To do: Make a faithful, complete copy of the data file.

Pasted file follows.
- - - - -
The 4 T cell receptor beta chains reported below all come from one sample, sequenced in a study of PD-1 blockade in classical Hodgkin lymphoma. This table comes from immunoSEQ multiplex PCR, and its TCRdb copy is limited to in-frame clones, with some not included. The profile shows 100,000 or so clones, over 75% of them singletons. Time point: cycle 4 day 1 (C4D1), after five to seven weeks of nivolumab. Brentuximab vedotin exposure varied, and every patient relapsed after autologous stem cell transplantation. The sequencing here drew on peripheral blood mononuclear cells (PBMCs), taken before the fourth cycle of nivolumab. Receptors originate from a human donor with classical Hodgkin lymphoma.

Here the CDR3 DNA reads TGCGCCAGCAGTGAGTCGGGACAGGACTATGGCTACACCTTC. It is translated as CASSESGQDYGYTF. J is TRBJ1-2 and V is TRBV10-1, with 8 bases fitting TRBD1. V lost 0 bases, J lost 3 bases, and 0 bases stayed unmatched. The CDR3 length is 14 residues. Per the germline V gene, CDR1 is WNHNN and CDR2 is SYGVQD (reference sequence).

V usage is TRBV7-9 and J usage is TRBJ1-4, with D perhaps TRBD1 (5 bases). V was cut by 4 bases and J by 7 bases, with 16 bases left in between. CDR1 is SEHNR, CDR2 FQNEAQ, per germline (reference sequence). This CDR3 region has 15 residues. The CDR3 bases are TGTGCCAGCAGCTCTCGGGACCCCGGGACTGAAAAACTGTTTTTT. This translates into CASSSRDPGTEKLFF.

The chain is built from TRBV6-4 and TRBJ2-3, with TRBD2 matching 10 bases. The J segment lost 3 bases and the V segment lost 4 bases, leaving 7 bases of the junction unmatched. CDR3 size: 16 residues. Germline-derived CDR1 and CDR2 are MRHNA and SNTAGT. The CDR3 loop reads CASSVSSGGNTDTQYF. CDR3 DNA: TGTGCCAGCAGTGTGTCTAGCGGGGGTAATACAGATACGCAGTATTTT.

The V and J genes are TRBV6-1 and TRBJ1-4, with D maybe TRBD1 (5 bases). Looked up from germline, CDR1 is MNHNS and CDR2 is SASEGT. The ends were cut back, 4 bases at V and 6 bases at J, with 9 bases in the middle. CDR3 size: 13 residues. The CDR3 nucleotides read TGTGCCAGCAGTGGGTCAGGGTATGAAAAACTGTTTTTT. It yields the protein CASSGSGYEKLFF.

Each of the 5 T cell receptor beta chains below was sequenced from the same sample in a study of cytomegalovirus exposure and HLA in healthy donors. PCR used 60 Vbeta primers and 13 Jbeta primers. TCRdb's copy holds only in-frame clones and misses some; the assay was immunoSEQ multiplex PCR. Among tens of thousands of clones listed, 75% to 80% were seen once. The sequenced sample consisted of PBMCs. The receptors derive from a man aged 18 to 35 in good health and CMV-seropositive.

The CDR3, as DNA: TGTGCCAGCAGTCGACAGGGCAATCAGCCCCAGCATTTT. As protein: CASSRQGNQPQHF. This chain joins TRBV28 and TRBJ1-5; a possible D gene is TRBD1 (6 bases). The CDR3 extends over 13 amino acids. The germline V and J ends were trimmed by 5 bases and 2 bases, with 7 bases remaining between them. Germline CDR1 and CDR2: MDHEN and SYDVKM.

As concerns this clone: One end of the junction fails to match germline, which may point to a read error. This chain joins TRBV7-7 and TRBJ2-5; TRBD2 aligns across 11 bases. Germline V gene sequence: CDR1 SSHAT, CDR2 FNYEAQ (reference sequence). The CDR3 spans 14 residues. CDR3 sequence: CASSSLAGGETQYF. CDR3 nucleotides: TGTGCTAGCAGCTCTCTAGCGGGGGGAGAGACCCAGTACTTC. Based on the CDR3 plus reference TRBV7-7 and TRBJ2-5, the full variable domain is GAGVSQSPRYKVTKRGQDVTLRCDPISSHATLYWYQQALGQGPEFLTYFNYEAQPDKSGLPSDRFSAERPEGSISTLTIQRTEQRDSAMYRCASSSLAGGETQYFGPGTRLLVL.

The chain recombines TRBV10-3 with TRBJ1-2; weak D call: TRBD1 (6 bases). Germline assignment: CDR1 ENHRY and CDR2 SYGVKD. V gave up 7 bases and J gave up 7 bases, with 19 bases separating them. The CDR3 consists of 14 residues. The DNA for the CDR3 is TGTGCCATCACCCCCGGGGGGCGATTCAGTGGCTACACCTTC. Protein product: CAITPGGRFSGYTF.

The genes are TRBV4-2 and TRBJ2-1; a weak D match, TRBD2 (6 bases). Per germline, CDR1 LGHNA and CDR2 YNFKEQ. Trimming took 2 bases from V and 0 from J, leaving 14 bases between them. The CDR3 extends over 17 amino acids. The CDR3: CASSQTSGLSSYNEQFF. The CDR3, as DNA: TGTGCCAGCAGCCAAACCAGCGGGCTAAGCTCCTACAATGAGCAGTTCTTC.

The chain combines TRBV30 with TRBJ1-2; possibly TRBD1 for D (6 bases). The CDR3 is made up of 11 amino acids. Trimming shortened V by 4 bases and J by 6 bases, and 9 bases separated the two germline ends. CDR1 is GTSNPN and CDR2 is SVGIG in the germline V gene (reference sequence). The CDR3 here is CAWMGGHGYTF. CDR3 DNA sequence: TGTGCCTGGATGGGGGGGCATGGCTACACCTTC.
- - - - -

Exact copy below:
The 4 T cell receptor beta chains reported below all come from one sample, sequenced in a study of PD-1 blockade in classical Hodgkin lymphoma. This table comes from immunoSEQ multiplex PCR, and its TCRdb copy is limited to in-frame clones, with some not included. The profile shows 100,000 or so clones, over 75% of them singletons. Time point: cycle 4 day 1 (C4D1), after five to seven weeks of nivolumab. Brentuximab vedotin exposure varied, and every patient relapsed after autologous stem cell transplantation. The sequencing here drew on peripheral blood mononuclear cells (PBMCs), taken before the fourth cycle of nivolumab. Receptors originate from a human donor with classical Hodgkin lymphoma.

Here the CDR3 DNA reads TGCGCCAGCAGTGAGTCGGGACAGGACTATGGCTACACCTTC. It is translated as CASSESGQDYGYTF. J is TRBJ1-2 and V is TRBV10-1, with 8 bases fitting TRBD1. V lost 0 bases, J lost 3 bases, and 0 bases stayed unmatched. The CDR3 length is 14 residues. Per the germline V gene, CDR1 is WNHNN and CDR2 is SYGVQD (reference sequence).

V usage is TRBV7-9 and J usage is TRBJ1-4, with D perhaps TRBD1 (5 bases). V was cut by 4 bases and J by 7 bases, with 16 bases left in between. CDR1 is SEHNR, CDR2 FQNEAQ, per germline (reference sequence). This CDR3 region has 15 residues. The CDR3 bases are TGTGCCAGCAGCTCTCGGGACCCCGGGACTGAAAAACTGTTTTTT. This translates into CASSSRDPGTEKLFF.

The chain is built from TRBV6-4 and TRBJ2-3, with TRBD2 matching 10 bases. The J segment lost 3 bases and the V segment lost 4 bases, leaving 7 bases of the junction unmatched. CDR3 size: 16 residues. Germline-derived CDR1 and CDR2 are MRHNA and SNTAGT. The CDR3 loop reads CASSVSSGGNTDTQYF. CDR3 DNA: TGTGCCAGCAGTGTGTCTAGCGGGGGTAATACAGATACGCAGTATTTT.

The V and J genes are TRBV6-1 and TRBJ1-4, with D maybe TRBD1 (5 bases). Looked up from germline, CDR1 is MNHNS and CDR2 is SASEGT. The ends were cut back, 4 bases at V and 6 bases at J, with 9 bases in the middle. CDR3 size: 13 residues. The CDR3 nucleotides read TGTGCCAGCAGTGGGTCAGGGTATGAAAAACTGTTTTTT. It yields the protein CASSGSGYEKLFF.

Each of the 5 T cell receptor beta chains below was sequenced from the same sample in a study of cytomegalovirus exposure and HLA in healthy donors. PCR used 60 Vbeta primers and 13 Jbeta primers. TCRdb's copy holds only in-frame clones and misses some; the assay was immunoSEQ multiplex PCR. Among tens of thousands of clones listed, 75% to 80% were seen once. The sequenced sample consisted of PBMCs. The receptors derive from a man aged 18 to 35 in good health and CMV-seropositive.

The CDR3, as DNA: TGTGCCAGCAGTCGACAGGGCAATCAGCCCCAGCATTTT. As protein: CASSRQGNQPQHF. This chain joins TRBV28 and TRBJ1-5; a possible D gene is TRBD1 (6 bases). The CDR3 extends over 13 amino acids. The germline V and J ends were trimmed by 5 bases and 2 bases, with 7 bases remaining between them. Germline CDR1 and CDR2: MDHEN and SYDVKM.

As concerns this clone: One end of the junction fails to match germline, which may point to a read error. This chain joins TRBV7-7 and TRBJ2-5; TRBD2 aligns across 11 bases. Germline V gene sequence: CDR1 SSHAT, CDR2 FNYEAQ (reference sequence). The CDR3 spans 14 residues. CDR3 sequence: CASSSLAGGETQYF. CDR3 nucleotides: TGTGCTAGCAGCTCTCTAGCGGGGGGAGAGACCCAGTACTTC. Based on the CDR3 plus reference TRBV7-7 and TRBJ2-5, the full variable domain is GAGVSQSPRYKVTKRGQDVTLRCDPISSHATLYWYQQALGQGPEFLTYFNYEAQPDKSGLPSDRFSAERPEGSISTLTIQRTEQRDSAMYRCASSSLAGGETQYFGPGTRLLVL.

The chain recombines TRBV10-3 with TRBJ1-2; weak D call: TRBD1 (6 bases). Germline assignment: CDR1 ENHRY and CDR2 SYGVKD. V gave up 7 bases and J gave up 7 bases, with 19 bases separating them. The CDR3 consists of 14 residues. The DNA for the CDR3 is TGTGCCATCACCCCCGGGGGGCGATTCAGTGGCTACACCTTC. Protein product: CAITPGGRFSGYTF.

The genes are TRBV4-2 and TRBJ2-1; a weak D match, TRBD2 (6 bases). Per germline, CDR1 LGHNA and CDR2 YNFKEQ. Trimming took 2 bases from V and 0 from J, leaving 14 bases between them. The CDR3 extends over 17 amino acids. The CDR3: CASSQTSGLSSYNEQFF. The CDR3, as DNA: TGTGCCAGCAGCCAAACCAGCGGGCTAAGCTCCTACAATGAGCAGTTCTTC.

The chain combines TRBV30 with TRBJ1-2; possibly TRBD1 for D (6 bases). The CDR3 is made up of 11 amino acids. Trimming shortened V by 4 bases and J by 6 bases, and 9 bases separated the two germline ends. CDR1 is GTSNPN and CDR2 is SVGIG in the germline V gene (reference sequence). The CDR3 here is CAWMGGHGYTF. CDR3 DNA sequence: TGTGCCTGGATGGGGGGGCATGGCTACACCTTC.